“Any home on our website can be claimed by the homeowner. There are a series of questions that must be answered, but if someone attempts to claim it enough times, they will know the questions asked (and be able to figure out what information they need to verify their identity).”

She added that not all claims are manually reviewed, which allowed the user to manipulate the listing details without proving their identity.

Later that month, a limited liability company owned by Makowsky filed the lawsuit seeking $60 million in damages. It claims that Zillow “admittedly published false information” and destroyed the property’s perception as an elite listing worth more than $100 million.

Makowsky himself has axed the price twice since bringing the spec house to market for $250 million two years ago. He most recently trimmed the tag to $150 million in January, saying that he was just trying to be realistic.

Makowsky made his fortune selling handbags on QVC before shifting to high-end real estate about eight years ago as the head of BAM Luxury Development Group. (Cindy Ord / Getty Images)

Taking aim at Zillow’s security process, the lawsuit alleges that Zillow has no safeguards in place to stop trolls or criminals from claiming a property and posting false information.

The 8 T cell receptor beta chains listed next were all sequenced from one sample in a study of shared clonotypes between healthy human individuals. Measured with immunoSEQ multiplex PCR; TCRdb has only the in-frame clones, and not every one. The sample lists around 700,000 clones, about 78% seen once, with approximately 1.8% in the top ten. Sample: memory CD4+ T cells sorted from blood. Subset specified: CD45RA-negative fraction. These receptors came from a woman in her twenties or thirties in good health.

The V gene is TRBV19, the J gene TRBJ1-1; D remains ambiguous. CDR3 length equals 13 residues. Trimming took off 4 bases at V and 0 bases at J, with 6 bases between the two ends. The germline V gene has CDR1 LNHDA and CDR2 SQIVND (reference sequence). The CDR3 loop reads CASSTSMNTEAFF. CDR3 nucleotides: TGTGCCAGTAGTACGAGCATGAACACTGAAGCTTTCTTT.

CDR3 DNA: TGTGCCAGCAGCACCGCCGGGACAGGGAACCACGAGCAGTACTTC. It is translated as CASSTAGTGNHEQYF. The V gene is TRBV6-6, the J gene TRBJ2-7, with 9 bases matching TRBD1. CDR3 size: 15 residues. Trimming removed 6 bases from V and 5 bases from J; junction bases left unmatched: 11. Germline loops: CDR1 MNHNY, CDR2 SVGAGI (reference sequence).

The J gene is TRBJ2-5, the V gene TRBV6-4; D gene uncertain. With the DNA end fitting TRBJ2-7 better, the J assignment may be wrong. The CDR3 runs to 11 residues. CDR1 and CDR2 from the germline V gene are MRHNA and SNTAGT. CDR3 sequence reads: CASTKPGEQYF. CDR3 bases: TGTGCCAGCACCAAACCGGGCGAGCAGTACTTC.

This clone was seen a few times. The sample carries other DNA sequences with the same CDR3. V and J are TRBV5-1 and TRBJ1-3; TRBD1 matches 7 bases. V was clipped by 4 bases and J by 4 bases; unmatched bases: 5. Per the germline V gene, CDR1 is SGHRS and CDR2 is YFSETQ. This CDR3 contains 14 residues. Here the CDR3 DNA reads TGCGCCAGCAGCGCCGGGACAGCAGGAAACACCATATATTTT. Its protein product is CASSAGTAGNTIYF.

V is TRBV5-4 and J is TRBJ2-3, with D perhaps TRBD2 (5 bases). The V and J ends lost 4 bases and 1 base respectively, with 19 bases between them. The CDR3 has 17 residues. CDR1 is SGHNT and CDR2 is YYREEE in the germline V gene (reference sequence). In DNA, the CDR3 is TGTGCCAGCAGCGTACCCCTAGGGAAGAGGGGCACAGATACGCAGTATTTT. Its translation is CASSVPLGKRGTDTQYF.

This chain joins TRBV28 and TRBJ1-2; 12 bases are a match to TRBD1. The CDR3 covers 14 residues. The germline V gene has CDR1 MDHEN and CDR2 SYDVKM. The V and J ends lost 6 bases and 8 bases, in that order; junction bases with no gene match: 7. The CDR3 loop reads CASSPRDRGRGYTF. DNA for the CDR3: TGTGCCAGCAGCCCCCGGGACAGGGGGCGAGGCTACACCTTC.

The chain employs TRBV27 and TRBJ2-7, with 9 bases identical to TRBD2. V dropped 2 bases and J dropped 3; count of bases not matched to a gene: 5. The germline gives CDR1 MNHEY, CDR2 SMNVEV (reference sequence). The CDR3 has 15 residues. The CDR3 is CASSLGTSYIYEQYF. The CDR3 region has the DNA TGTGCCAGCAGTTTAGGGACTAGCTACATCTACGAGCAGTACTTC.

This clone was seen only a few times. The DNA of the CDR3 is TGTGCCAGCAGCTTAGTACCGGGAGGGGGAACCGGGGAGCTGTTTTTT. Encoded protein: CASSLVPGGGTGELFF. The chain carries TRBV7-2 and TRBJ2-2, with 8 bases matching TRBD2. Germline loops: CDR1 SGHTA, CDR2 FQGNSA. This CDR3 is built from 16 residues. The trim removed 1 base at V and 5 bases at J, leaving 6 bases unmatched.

A spokeswoman for Zillow declined to comment on the pending litigation but stressed that it goes to great lengths to display current and accurate data on its website, which is largely sourced from public records.

The complaint also stresses Zillow’s market power. The website leads the real estate industry with an estimated 36 million unique monthly visitors, and Makowsky said multiple colleagues called to congratulate him on a sale that never happened.

But of those millions of monthly visitors to Zillow, few are searching for homes priced in the nine figures other than for aspirational reasons. Fewer have the actual means to afford it.

Only a handful of local L.A. residents, and a small market outside of that, have the ability to buy homes listed for north of $100 million. As of 2017, there were 680 billionaires in the U.S, according to the research firm Wealth-X, and about 2,750 worldwide.

Jerry Jolton, an agent with Coldwell Banker Residential Brokerage, said three things need to come together to sell a home in the $100-million arena: luck, timing and the right client.

“We’re dealing with a very exclusive group of people who’ve attained such wealth,” he said.

Oftentimes, developers eye international wealth when floating a nine-digit listing. However, Jolton said foreign buyers account for only around 21% of L.A.-area homes sales over $20 million.

Beyond visitors to online listing services, Makowsky faces another challenge in his pursuit of a high-dollar deal: comparable sales in the tony Westside area.

Michael Sahakian, also with Coldwell Banker, sold the property that now holds Makowsky’s mansion back in the ’90s. While noting the estate’s opulence, he said its placement in East Gate Bel Air — one of the city’s most exclusive and pricey pockets — will make selling it a challenge.